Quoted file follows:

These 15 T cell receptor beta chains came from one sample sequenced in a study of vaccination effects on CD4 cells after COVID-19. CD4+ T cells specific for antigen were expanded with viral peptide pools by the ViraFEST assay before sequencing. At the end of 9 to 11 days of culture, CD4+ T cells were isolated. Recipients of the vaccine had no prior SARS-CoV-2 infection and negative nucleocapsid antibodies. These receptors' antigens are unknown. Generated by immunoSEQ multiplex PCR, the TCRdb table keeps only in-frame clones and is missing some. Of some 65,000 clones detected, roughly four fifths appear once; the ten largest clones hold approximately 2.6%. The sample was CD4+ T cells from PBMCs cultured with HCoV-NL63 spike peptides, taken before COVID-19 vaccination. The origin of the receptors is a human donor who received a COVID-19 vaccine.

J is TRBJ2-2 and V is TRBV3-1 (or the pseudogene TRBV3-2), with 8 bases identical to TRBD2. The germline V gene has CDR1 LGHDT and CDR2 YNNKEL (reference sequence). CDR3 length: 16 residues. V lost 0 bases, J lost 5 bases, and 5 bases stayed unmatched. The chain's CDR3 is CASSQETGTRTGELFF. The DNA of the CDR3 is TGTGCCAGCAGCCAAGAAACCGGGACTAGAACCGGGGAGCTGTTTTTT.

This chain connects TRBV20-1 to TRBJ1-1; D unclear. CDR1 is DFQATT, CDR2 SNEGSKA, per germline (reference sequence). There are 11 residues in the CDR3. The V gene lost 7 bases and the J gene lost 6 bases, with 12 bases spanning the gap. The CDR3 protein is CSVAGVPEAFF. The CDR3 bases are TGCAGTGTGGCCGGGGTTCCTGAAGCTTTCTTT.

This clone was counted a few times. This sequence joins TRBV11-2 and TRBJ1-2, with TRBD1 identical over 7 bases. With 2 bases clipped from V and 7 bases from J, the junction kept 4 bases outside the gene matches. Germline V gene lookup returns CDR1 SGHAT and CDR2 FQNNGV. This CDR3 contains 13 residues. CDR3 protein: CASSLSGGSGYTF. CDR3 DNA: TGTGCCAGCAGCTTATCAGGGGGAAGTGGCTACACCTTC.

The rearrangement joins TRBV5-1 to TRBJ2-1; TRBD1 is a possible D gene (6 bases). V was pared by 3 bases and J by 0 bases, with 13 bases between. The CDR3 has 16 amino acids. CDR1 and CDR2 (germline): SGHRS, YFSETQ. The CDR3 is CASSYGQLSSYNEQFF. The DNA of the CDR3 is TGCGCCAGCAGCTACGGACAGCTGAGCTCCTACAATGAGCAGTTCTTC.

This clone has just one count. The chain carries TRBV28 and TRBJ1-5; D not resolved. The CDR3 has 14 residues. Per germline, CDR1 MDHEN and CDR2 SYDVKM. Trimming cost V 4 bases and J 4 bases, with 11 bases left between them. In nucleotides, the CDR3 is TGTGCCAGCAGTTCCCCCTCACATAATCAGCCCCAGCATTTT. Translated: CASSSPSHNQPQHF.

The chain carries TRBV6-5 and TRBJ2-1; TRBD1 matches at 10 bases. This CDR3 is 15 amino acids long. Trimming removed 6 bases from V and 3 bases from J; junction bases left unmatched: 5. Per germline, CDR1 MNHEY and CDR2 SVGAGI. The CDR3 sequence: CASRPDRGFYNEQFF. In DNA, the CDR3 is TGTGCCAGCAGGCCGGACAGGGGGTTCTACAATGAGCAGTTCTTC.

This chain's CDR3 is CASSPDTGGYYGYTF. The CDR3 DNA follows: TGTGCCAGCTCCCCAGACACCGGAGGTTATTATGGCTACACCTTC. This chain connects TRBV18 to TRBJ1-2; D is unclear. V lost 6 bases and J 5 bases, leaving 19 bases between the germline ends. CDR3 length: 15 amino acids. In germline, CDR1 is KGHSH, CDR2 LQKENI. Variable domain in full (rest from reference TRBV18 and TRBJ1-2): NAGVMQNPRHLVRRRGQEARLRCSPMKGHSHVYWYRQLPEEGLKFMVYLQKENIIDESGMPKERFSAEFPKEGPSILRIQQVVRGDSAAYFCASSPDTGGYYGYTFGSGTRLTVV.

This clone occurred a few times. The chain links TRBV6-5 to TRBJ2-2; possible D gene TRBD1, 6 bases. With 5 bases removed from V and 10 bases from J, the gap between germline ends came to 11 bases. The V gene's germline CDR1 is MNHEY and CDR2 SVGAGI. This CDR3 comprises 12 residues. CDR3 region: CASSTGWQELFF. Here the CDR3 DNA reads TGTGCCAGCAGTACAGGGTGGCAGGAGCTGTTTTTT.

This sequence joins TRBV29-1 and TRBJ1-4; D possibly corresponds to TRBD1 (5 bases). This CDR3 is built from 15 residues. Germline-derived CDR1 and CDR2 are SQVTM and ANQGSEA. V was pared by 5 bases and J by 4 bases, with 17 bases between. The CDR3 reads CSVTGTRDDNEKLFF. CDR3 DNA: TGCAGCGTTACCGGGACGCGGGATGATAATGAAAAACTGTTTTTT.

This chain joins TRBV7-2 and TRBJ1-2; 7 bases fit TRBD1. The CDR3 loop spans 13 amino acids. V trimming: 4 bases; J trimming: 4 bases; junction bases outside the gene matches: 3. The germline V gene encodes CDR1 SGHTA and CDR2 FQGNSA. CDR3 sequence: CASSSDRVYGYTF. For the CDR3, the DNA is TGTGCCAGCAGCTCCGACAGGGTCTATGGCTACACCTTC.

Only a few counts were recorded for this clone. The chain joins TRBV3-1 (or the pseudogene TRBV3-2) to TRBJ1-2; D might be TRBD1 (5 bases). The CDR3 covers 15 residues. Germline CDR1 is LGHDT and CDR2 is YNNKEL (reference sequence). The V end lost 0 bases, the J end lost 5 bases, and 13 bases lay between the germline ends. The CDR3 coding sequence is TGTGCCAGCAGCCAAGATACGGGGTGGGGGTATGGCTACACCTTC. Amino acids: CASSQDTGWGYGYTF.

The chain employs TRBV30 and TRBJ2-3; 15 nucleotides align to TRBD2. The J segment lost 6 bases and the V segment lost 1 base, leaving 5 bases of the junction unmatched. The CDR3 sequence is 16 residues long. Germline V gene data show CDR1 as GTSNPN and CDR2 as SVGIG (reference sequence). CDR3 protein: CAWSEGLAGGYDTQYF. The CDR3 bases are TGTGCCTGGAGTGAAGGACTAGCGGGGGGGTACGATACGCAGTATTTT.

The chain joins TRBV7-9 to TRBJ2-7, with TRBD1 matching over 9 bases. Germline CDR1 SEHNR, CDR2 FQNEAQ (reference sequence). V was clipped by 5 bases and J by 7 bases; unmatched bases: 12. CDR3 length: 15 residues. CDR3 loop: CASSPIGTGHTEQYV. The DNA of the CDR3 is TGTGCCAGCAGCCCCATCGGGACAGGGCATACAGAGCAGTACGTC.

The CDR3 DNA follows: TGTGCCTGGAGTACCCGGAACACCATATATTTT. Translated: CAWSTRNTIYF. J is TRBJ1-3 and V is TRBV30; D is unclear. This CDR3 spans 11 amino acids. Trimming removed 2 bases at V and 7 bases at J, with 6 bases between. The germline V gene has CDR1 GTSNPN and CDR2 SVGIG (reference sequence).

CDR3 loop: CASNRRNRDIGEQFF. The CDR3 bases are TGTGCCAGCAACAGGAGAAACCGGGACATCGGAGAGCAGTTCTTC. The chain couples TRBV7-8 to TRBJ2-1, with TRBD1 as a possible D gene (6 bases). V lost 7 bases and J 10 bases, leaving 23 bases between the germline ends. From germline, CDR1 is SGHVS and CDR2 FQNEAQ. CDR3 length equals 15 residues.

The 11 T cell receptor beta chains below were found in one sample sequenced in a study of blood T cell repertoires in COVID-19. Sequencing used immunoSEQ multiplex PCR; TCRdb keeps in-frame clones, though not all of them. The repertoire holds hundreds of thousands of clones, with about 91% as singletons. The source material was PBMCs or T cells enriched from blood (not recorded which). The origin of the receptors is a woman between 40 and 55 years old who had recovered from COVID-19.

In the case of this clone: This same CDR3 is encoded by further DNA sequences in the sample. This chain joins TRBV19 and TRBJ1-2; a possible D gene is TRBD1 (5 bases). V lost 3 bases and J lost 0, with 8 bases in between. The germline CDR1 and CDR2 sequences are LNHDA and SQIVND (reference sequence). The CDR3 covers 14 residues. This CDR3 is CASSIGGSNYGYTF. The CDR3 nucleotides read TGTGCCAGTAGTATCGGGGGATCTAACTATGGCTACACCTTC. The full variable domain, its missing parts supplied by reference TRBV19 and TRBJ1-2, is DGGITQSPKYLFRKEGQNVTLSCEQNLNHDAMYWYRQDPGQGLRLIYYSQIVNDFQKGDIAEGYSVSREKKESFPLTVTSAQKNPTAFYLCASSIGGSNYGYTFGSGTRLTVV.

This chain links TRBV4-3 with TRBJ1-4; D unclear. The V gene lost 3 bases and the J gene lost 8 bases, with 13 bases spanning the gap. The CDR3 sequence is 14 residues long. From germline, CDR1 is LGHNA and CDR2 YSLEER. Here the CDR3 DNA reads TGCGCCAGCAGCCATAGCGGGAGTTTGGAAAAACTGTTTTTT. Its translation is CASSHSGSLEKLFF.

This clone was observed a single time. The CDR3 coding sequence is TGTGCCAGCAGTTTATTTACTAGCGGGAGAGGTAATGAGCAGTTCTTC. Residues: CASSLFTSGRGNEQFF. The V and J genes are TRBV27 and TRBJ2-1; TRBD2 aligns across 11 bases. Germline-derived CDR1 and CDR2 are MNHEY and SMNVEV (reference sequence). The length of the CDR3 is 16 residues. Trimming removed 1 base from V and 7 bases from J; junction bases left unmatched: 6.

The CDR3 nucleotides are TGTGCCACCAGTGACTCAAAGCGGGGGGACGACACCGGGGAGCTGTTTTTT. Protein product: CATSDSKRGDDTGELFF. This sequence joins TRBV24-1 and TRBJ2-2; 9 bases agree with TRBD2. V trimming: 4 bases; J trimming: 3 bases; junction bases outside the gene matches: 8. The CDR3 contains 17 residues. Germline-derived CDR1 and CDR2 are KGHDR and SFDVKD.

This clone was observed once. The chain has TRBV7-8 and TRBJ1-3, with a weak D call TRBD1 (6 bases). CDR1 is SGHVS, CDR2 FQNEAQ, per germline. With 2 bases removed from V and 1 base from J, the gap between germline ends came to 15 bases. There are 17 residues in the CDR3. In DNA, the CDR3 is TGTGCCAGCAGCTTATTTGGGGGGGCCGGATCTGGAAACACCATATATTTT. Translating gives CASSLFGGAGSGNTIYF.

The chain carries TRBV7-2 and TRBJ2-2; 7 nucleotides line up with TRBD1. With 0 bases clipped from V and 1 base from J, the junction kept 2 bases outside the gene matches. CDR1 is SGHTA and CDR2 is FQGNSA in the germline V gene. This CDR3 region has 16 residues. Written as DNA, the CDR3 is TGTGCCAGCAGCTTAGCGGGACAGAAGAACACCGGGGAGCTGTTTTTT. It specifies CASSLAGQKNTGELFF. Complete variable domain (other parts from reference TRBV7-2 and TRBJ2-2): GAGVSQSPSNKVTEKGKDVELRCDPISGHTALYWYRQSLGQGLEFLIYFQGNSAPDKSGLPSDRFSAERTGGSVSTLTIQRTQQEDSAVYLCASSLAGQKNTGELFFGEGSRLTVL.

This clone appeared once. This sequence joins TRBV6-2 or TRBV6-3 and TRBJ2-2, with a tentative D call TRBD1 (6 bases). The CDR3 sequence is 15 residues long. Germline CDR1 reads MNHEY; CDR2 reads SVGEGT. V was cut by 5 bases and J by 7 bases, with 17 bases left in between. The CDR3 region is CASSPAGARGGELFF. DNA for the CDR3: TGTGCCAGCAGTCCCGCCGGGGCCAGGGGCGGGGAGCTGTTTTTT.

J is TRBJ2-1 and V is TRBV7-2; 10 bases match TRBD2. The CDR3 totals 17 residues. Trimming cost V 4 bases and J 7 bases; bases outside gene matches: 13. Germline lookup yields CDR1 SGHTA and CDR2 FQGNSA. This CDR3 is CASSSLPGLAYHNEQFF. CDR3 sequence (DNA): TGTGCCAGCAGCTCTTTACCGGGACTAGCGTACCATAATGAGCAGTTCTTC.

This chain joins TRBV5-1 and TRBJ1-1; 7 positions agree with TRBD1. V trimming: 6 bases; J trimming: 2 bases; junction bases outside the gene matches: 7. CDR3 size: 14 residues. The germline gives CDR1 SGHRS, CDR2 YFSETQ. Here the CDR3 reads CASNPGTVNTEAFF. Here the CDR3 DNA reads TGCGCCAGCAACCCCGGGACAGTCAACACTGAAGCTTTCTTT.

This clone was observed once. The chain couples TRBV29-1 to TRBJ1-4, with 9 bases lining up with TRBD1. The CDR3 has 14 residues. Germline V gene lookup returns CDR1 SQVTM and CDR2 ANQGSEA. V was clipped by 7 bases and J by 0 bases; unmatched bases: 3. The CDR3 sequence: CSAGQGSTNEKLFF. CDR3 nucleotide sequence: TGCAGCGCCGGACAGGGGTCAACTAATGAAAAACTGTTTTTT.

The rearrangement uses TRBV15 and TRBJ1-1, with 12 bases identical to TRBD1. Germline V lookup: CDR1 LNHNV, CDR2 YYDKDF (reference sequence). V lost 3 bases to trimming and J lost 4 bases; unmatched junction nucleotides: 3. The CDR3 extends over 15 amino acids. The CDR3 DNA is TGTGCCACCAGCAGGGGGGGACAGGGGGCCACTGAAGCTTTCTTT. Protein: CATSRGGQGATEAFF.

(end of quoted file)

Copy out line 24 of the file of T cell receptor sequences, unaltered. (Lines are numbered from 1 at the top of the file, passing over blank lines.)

This clone appeared once. This sequence joins TRBV6-2 or TRBV6-3 and TRBJ2-2, with a tentative D call TRBD1 (6 bases). The CDR3 sequence is 15 residues long. Germline CDR1 reads MNHEY; CDR2 reads SVGEGT. V was cut by 5 bases and J by 7 bases, with 17 bases left in between. The CDR3 region is CASSPAGARGGELFF. DNA for the CDR3: TGTGCCAGCAGTCCCGCCGGGGCCAGGGGCGGGGAGCTGTTTTTT.